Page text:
Search Images Maps Play YouTube News Gmail Drive More »
Sign in
Screen reader users: click this link for accessible mode. Accessible mode has the same essential features but works better with your reader.

Patents

  1. Advanced Patent Search
Publication numberUS7307675 B2
Publication typeGrant
Application numberUS 11/007,074
Publication dateDec 11, 2007
Filing dateDec 7, 2004
Priority dateDec 7, 2004
Fee statusPaid
Also published asUS20060119765
Publication number007074, 11007074, US 7307675 B2, US 7307675B2, US-B2-7307675, US7307675 B2, US7307675B2
InventorsAdiel Abileah
Original AssigneePlanar Systems, Inc.
Export CitationBiBTeX, EndNote, RefMan
External Links: USPTO, USPTO Assignment, Espacenet
Display panel with backlighting structure and selectively transmissive window therethrough
US 7307675 B2
Abstract
A backlighting structure for use with a display comprises a light source, an illumination area, a permanently reflecting material, and a selectively reflecting material. The illumination area is bounded by a back side, a front plane on a front side, and lateral sides. The permanently reflecting material lies along a first subset of the back side, and the selectively reflecting material lies on a second subset of the back side. The selectively transparent material can controllably change between a reflecting state and a non-reflecting (e.g., transmitting) state.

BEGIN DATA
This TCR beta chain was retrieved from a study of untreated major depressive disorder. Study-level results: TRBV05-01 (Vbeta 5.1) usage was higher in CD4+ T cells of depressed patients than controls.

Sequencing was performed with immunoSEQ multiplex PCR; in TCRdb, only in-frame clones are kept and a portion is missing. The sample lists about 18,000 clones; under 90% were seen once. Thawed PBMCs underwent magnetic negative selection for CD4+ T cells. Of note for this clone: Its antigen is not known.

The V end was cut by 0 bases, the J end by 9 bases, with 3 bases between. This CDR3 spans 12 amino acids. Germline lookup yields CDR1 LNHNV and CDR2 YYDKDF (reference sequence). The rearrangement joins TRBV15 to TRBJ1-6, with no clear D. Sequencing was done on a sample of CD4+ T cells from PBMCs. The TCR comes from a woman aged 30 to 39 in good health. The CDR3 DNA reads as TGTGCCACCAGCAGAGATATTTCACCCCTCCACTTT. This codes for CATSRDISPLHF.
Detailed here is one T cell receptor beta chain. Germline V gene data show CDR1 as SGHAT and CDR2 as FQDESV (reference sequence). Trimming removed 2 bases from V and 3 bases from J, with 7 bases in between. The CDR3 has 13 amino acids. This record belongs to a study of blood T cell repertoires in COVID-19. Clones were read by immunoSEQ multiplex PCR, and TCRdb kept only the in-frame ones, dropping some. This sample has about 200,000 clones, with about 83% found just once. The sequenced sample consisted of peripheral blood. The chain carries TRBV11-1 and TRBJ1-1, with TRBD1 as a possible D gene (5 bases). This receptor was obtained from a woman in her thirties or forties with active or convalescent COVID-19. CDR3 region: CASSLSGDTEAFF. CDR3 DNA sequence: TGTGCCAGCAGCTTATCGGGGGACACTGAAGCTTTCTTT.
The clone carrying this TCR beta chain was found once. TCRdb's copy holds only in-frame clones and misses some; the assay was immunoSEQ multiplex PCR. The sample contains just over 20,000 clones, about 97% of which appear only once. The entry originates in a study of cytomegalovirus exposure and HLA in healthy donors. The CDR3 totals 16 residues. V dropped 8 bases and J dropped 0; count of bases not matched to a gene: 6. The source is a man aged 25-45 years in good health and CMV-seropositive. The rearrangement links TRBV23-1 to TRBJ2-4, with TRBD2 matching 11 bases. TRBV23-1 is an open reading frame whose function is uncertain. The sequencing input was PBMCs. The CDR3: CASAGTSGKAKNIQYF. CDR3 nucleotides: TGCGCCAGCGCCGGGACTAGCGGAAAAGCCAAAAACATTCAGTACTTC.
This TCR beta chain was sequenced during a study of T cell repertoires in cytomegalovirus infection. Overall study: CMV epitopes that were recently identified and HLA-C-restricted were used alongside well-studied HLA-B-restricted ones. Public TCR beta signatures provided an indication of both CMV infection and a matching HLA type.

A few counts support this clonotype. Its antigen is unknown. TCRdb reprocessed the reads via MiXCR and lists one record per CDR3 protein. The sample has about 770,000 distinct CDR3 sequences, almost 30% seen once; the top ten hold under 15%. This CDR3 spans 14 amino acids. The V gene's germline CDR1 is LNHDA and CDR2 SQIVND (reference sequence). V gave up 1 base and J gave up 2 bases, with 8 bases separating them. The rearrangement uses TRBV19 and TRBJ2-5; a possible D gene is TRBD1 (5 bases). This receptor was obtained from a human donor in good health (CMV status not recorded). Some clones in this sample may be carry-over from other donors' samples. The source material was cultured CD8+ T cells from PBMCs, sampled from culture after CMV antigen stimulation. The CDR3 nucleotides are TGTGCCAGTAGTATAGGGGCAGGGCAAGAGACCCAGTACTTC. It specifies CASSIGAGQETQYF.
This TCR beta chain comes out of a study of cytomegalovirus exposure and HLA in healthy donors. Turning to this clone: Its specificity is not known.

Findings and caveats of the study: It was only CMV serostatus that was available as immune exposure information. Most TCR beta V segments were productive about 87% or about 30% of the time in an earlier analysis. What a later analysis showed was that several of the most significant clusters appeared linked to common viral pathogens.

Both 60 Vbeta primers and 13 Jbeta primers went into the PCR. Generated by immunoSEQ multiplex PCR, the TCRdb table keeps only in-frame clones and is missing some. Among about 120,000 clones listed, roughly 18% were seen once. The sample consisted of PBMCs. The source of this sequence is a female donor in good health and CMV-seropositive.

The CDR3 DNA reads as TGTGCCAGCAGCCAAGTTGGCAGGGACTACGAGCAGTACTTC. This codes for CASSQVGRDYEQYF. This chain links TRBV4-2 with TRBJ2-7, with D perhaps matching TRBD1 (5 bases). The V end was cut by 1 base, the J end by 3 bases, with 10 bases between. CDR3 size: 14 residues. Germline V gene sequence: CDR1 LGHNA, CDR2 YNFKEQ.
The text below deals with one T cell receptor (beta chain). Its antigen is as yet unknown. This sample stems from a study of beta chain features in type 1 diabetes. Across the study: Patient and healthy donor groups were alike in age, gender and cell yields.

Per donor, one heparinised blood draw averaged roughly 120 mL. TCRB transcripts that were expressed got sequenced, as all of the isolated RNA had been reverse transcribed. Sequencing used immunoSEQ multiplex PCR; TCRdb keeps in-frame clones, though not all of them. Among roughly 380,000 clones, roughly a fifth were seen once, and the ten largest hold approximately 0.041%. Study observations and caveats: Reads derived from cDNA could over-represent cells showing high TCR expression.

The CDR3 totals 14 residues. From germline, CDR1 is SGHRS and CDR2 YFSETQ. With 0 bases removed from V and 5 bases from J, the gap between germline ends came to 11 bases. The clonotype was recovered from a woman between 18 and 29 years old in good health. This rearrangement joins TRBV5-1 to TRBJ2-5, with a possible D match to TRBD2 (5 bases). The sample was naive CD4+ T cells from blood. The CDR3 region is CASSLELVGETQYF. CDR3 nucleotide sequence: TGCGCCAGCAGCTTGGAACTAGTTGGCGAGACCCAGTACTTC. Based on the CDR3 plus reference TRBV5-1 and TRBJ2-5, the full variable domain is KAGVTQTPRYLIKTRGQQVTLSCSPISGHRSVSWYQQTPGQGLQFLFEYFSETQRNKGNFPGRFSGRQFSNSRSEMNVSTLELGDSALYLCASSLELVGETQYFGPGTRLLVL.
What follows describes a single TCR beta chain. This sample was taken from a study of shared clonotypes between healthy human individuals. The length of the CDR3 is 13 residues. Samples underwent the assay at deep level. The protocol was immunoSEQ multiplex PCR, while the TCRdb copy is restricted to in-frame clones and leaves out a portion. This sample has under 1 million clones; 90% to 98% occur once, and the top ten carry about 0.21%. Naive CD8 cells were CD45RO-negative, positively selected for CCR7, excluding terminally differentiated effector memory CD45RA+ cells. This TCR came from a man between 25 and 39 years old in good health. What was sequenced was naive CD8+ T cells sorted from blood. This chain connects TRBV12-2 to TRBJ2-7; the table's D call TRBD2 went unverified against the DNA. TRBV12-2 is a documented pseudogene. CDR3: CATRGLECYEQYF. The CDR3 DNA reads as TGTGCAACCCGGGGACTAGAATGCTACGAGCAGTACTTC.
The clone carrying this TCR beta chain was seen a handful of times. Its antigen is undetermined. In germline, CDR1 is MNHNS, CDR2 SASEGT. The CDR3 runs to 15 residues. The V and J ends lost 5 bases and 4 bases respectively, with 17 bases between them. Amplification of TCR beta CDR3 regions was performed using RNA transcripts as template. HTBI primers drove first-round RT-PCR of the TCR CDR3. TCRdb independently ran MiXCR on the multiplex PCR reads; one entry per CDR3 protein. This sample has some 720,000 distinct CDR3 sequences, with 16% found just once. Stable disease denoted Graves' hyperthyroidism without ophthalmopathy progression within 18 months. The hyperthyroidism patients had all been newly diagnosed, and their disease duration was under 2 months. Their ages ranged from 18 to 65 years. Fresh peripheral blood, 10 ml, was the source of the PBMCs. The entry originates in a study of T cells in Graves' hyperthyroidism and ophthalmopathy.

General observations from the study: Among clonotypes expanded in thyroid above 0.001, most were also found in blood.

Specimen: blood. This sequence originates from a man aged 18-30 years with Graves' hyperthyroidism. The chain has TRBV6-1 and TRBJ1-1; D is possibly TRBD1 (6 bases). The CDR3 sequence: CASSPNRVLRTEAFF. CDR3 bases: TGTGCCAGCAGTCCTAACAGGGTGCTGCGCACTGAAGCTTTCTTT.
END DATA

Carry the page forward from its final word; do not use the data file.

Images(4)
Previous page
Next page
Claims(36)
1. In a display having a backlighting structure behind an LCD panel, the backlighting structure comprising a light source and having opposing front and back sides, the front side of the backlighting structure facing the LCD panel, an improvement comprising:
a permanently reflecting material along a first interior portion of the back side of the backlighting structure, the permanently reflecting material oriented to reflect light from the light source toward the LCD panel; and
a selectively transparent material along a second interior portion of the back side of the backlighting structure, the selectively transparent material capable of being selectively and reversibly made either transparent or reflecting.